Meanwhile, I'm pretty sure that over four hours or so of commentary, the name "Ben Mezrich" was never spoken. Does that name ring a bell? He was the author of The Accidental Billionaires, the book the movie was based on, but throughout the commentary, all the elements of the story and characterization were credited to Sorkin, the screenwriter. Which is certainly not new in the movies--the books movies are "based on" are often left in the dust, along with their authors. But in this case I remembering being struck, when I first saw the movie having already read the book, at how closely the movie hewed to the book, both to its weaknesses and its strengths. I knew, from interviewing Mezrich when the book came out, that the fact-to-book-to-movie adaptation had an abnormally compressed development (which nearly matched the speed at which Facebook has taken over our lives): Sorkin was working on the script at the same time Mezrich was completing the book. Does that mean that Sorkin did have a strong role in developing the story in the book as well? Could be, but my sense from Mezrich was otherwise, especially since the book so closely fits the narrative pattern of his other books.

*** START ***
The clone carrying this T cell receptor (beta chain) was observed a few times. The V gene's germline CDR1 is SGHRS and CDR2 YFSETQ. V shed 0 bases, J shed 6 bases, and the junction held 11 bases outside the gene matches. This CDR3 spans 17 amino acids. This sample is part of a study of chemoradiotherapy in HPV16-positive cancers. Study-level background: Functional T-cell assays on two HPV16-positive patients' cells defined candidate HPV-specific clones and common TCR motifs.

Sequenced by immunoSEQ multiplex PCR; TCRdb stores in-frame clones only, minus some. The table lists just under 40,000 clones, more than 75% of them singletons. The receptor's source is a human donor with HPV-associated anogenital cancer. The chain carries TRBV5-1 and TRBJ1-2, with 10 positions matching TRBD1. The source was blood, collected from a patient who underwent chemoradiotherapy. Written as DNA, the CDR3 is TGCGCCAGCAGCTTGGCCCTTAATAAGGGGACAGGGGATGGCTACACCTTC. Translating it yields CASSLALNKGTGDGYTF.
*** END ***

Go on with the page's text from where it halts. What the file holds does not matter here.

Mezrich's book is not a great one--it's not written with much subtlety and it felt like he was cramming this big, complicated corporate drama into what has become the Mezrich formula: Ivy League nerds make a lot of money so they can finally get laid. I was frustrated with that in the book, and then very surprised at how closely to that formula the movie stayed (and I was also surprised at how good the movie was, despite that). But really, you're still going to try to tell me Facebook was just built out of sexual frustration?